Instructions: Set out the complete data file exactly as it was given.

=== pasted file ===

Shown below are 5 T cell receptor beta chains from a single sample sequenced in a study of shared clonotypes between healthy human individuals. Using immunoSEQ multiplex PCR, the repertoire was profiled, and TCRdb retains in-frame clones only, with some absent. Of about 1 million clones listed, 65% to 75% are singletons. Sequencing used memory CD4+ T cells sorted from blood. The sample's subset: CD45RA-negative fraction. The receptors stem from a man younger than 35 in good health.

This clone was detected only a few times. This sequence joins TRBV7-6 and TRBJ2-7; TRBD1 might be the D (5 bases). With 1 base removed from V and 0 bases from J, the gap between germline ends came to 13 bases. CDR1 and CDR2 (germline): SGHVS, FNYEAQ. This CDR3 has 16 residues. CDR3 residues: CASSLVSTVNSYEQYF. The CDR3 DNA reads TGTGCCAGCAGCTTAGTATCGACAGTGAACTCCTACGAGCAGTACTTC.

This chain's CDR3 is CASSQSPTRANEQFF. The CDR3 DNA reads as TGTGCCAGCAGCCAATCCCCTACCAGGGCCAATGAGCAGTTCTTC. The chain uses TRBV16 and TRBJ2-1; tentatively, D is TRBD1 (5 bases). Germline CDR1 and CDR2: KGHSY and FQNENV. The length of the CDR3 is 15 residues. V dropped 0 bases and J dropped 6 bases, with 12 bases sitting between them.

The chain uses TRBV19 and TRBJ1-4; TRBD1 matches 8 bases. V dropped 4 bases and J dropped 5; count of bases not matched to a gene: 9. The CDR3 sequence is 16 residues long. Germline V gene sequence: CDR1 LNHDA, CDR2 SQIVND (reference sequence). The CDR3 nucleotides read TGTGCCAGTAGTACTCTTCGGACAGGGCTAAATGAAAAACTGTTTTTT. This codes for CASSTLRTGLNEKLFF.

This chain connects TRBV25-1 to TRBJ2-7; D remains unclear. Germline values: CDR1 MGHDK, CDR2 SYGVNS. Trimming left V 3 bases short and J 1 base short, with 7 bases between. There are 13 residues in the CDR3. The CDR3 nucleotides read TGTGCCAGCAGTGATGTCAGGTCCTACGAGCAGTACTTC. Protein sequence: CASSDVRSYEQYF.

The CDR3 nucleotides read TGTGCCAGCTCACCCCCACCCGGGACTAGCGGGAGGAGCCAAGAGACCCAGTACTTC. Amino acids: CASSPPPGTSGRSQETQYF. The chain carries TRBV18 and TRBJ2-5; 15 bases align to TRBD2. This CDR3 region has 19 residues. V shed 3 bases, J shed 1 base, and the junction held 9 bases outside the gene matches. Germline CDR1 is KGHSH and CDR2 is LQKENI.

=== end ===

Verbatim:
Shown below are 5 T cell receptor beta chains from a single sample sequenced in a study of shared clonotypes between healthy human individuals. Using immunoSEQ multiplex PCR, the repertoire was profiled, and TCRdb retains in-frame clones only, with some absent. Of about 1 million clones listed, 65% to 75% are singletons. Sequencing used memory CD4+ T cells sorted from blood. The sample's subset: CD45RA-negative fraction. The receptors stem from a man younger than 35 in good health.

This clone was detected only a few times. This sequence joins TRBV7-6 and TRBJ2-7; TRBD1 might be the D (5 bases). With 1 base removed from V and 0 bases from J, the gap between germline ends came to 13 bases. CDR1 and CDR2 (germline): SGHVS, FNYEAQ. This CDR3 has 16 residues. CDR3 residues: CASSLVSTVNSYEQYF. The CDR3 DNA reads TGTGCCAGCAGCTTAGTATCGACAGTGAACTCCTACGAGCAGTACTTC.

This chain's CDR3 is CASSQSPTRANEQFF. The CDR3 DNA reads as TGTGCCAGCAGCCAATCCCCTACCAGGGCCAATGAGCAGTTCTTC. The chain uses TRBV16 and TRBJ2-1; tentatively, D is TRBD1 (5 bases). Germline CDR1 and CDR2: KGHSY and FQNENV. The length of the CDR3 is 15 residues. V dropped 0 bases and J dropped 6 bases, with 12 bases sitting between them.

The chain uses TRBV19 and TRBJ1-4; TRBD1 matches 8 bases. V dropped 4 bases and J dropped 5; count of bases not matched to a gene: 9. The CDR3 sequence is 16 residues long. Germline V gene sequence: CDR1 LNHDA, CDR2 SQIVND (reference sequence). The CDR3 nucleotides read TGTGCCAGTAGTACTCTTCGGACAGGGCTAAATGAAAAACTGTTTTTT. This codes for CASSTLRTGLNEKLFF.

This chain connects TRBV25-1 to TRBJ2-7; D remains unclear. Germline values: CDR1 MGHDK, CDR2 SYGVNS. Trimming left V 3 bases short and J 1 base short, with 7 bases between. There are 13 residues in the CDR3. The CDR3 nucleotides read TGTGCCAGCAGTGATGTCAGGTCCTACGAGCAGTACTTC. Protein sequence: CASSDVRSYEQYF.

The CDR3 nucleotides read TGTGCCAGCTCACCCCCACCCGGGACTAGCGGGAGGAGCCAAGAGACCCAGTACTTC. Amino acids: CASSPPPGTSGRSQETQYF. The chain carries TRBV18 and TRBJ2-5; 15 bases align to TRBD2. This CDR3 region has 19 residues. V shed 3 bases, J shed 1 base, and the junction held 9 bases outside the gene matches. Germline CDR1 is KGHSH and CDR2 is LQKENI.